"I was in China in 2007, at the first party-approved science fiction and fantasy convention in Chinese history. And at one point I took a top official aside and asked him Why? SF had been disapproved of for a long time. What had changed?

It's simple, he told me. The Chinese were brilliant at making things if other people brought them the plans. But they did not innovate and they did not invent. They did not imagine. So they sent a delegation to the US, to Apple, to Microsoft, to Google, and they asked the people there who were inventing the future about themselves. And they found that all of them had read science fiction when they were boys or girls.

Fiction can show you a different world. It can take you somewhere you've never been. Once you've visited other worlds, like those who ate fairy fruit, you can never be entirely content with the world that you grew up in. Discontent is a good thing: discontented people can modify and improve their worlds, leave them better, leave them different."

— Neil Gaiman, as quoted by The Guardian on October 15, 2013.

Wednesday, October 23, 2013

Home Science: Does Yeast Treat Glycerin Like Sugar?

I didn't think I would be covering women's health on this blog, but a question came up among friends recently that wasn't easy to answer with a simple web search:

Do personal lubricants containing glycerin increase the chance of a yeast infection?

The all-knowing oracle Google returns mixed easy answers:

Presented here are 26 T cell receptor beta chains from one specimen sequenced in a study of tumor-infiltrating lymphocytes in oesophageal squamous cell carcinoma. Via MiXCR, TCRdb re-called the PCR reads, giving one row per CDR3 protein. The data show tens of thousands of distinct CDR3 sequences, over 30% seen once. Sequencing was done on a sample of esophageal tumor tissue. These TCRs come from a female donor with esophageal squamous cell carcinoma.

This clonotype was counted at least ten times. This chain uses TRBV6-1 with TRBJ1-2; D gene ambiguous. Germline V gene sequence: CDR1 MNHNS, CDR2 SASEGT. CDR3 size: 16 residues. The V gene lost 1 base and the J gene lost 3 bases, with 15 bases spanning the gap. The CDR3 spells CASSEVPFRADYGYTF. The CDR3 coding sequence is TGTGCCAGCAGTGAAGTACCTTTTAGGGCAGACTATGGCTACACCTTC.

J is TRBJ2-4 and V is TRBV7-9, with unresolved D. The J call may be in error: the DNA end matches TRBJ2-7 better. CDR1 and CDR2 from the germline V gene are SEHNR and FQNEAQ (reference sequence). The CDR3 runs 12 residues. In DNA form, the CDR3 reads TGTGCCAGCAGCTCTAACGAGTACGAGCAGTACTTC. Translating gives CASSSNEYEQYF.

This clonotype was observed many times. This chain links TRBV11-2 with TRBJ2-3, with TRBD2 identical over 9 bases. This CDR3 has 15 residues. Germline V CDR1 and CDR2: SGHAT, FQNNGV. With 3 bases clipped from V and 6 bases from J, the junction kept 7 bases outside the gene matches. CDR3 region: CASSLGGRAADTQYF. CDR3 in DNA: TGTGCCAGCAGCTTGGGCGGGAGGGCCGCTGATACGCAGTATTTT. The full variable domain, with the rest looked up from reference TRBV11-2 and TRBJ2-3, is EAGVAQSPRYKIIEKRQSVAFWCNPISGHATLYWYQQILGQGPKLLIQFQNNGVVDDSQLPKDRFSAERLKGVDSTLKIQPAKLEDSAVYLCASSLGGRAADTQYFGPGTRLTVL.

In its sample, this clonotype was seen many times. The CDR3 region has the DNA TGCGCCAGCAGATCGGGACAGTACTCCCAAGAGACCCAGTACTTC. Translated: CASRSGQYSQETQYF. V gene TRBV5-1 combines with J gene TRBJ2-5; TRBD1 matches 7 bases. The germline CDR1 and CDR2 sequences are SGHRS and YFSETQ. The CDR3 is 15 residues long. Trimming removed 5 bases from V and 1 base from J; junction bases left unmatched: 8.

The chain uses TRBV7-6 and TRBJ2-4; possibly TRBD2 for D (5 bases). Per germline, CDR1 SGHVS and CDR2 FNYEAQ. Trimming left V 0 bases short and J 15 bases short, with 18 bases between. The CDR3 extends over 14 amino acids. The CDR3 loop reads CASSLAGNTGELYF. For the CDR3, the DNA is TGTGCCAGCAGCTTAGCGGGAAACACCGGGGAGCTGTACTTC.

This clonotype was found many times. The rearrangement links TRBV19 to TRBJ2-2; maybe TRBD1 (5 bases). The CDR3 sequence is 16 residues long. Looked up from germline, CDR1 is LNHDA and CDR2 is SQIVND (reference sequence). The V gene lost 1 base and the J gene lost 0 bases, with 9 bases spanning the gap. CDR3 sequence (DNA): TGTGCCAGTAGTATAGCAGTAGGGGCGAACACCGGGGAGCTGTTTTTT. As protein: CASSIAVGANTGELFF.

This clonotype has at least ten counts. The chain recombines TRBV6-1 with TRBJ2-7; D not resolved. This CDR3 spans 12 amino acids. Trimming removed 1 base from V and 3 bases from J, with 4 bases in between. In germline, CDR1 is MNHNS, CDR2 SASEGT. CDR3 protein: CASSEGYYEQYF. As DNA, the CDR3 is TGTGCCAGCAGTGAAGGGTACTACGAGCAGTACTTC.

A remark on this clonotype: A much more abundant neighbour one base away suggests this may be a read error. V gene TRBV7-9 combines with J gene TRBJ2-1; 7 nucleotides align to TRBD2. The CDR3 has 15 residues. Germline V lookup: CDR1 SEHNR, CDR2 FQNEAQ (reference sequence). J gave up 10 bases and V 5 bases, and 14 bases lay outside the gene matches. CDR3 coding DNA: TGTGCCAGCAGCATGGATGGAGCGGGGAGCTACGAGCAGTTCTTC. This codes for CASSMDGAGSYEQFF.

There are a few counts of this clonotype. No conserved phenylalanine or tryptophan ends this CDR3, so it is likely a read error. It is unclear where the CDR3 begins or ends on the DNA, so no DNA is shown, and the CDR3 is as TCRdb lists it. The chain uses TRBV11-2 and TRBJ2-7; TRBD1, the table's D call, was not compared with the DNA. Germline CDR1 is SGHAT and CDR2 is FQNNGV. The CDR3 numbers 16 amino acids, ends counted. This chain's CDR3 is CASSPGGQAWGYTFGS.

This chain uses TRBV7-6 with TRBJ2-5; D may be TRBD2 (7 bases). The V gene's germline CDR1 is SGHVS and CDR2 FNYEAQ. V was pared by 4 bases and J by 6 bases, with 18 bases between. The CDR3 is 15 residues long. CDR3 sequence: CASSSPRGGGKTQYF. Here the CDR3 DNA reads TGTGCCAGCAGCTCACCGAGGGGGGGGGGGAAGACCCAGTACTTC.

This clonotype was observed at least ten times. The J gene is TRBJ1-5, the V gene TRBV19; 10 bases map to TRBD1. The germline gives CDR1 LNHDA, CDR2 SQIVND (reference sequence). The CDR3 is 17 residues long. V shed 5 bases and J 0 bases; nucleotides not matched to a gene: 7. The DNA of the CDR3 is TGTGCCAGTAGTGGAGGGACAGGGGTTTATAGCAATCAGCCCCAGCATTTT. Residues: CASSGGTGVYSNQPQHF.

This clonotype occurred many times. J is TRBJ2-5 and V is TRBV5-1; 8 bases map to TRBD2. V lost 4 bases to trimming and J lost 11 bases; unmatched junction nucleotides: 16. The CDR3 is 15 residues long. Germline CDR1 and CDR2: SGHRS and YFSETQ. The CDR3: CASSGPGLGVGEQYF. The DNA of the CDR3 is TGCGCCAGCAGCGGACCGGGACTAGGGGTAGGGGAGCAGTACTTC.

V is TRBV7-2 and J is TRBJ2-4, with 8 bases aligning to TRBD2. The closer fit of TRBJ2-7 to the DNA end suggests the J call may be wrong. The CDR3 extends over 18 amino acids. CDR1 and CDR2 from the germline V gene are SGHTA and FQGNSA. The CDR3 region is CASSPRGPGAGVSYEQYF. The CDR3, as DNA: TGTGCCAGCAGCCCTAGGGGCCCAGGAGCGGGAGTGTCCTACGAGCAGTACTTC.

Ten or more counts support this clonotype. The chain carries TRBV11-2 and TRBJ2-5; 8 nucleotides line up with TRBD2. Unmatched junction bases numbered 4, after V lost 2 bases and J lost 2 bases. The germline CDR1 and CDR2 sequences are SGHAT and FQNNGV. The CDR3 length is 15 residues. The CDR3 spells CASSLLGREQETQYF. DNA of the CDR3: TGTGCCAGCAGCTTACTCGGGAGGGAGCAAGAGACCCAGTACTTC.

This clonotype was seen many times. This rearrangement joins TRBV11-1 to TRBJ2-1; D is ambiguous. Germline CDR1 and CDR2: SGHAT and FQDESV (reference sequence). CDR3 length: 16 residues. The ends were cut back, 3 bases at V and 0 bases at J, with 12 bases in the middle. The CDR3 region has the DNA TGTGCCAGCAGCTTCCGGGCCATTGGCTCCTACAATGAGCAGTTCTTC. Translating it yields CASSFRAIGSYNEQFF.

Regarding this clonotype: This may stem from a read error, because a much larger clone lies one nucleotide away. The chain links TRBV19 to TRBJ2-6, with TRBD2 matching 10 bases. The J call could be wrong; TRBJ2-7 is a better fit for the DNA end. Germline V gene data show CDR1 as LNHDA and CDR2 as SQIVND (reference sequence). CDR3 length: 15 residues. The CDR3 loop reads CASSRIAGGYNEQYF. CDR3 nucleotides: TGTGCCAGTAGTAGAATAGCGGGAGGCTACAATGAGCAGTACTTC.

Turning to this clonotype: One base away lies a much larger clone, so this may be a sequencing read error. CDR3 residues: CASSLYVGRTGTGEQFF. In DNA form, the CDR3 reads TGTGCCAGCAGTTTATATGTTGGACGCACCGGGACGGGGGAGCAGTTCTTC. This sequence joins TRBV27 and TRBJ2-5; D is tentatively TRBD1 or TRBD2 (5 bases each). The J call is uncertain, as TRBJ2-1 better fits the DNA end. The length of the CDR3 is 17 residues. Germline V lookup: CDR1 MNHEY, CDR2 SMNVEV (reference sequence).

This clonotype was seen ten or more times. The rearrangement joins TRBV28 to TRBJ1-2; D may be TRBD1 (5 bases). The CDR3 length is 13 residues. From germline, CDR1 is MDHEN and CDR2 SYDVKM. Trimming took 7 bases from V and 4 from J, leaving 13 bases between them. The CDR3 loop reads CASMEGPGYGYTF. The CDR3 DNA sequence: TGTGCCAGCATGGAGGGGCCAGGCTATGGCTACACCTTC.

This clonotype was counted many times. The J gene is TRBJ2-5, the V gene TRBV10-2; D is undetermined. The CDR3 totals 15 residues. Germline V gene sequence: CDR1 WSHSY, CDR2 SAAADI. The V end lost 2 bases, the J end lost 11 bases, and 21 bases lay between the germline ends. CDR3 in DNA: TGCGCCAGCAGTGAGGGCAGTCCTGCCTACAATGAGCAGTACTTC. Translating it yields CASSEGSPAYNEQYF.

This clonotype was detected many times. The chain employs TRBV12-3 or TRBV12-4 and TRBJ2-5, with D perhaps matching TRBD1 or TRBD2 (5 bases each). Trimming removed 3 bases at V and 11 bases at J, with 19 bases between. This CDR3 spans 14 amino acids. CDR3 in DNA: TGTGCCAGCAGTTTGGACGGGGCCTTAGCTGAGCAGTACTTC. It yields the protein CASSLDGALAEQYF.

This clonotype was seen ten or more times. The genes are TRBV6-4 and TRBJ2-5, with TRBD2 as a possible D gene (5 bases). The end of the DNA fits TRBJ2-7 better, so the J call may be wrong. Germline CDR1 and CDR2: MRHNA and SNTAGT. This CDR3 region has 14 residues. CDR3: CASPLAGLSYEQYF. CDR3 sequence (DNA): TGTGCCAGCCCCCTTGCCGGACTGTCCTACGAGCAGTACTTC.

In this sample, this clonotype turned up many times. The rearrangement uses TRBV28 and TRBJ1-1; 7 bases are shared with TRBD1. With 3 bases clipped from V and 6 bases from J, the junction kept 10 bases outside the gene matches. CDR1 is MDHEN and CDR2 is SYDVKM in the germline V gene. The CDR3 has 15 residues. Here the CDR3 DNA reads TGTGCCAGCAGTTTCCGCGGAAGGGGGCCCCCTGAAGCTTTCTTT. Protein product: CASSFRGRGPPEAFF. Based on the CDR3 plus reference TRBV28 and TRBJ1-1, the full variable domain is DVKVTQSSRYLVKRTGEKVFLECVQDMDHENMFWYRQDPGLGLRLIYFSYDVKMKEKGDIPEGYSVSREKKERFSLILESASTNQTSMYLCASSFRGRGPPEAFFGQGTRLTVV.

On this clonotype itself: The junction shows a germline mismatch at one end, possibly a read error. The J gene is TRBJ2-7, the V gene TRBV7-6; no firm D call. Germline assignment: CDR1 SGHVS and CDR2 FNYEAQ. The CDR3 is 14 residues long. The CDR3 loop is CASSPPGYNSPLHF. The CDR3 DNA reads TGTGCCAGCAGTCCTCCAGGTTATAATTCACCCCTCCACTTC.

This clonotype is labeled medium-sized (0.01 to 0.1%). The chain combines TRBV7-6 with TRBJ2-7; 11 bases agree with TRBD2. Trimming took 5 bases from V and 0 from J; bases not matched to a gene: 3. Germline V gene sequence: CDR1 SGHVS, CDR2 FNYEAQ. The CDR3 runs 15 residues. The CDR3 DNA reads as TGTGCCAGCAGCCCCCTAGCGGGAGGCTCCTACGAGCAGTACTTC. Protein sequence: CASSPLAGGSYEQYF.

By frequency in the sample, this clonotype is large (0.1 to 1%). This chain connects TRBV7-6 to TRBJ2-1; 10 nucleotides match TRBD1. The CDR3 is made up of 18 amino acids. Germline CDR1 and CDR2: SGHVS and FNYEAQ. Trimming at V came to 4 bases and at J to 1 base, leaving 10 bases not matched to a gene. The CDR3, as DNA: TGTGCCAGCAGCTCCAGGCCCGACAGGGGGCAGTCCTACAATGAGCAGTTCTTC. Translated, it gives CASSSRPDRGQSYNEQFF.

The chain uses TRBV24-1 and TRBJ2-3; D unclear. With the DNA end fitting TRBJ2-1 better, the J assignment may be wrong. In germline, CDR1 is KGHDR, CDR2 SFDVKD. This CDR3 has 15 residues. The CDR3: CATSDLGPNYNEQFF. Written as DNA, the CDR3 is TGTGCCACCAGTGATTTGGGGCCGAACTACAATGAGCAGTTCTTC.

Yes, it does...

http://www.prevention.com/sex/sex-relationships/some-lubricants-may-cause-yeast-infections
http://www.shopintimateorganics.com/2011/05/my-lube-gave-me-yeast-infection.html

No, it doesn't...

http://www.idlube.com/2012/07/glycerin-is-not-a-sugar-the-sticky-situation-of-glycerin-in-lubes/
http://101.lubezilla.com/featured-stories/does-glycerin-cause-yeast-infections/

At this point, the smart thing to do is look for higher quality sources of information. Information literacy, etc. But why do that when I have such a good excuse to run an experiment in my kitchen?

The Setup

I set out two empty measuring cups and put "Sugar" and "Glycerin" paper labels next to them. In a separate glass, I prepared 112° Fahrenheit water. (From my yogurt making, I know this is a prime yeast-growing temperature.) I then poured half a cup of warm water into each measuring cup. 

In the "Sugar" cup, I stirred in one tablespoon of sugar. In the "Glycerin" cup, I stirred in one tablespoon of glycerin:

Ingredients: Glycerin 99.5% Anhydrous

Then, I stirred one teaspoon of active dry yeast into each cup. Utensils were kept separate throughout this process, of course. I soon saw clear results.

Sugar Cup


Horrifying if you think about the context of this post.

Glycerin Cup


The yeast is confused about why someone put it in warm water with nothing to eat.

Conclusions

Not all that tastes sweet is a yeast-infection inducing sugar. People are easily swayed by superstition. Kitchen science isn't as robust as journal science, so treat this like you would MythBusters.

Friday, October 18, 2013

Transgender Identity is Brain-Deep

A series of recent MRI studies have shown that trans women and trans men have key neurological characteristics closer to their own gender identity than their assigned sex, before starting hormone therapy.

Sexual Dimorphism in the Brain

Duck cross-dressing involves a lot of dye.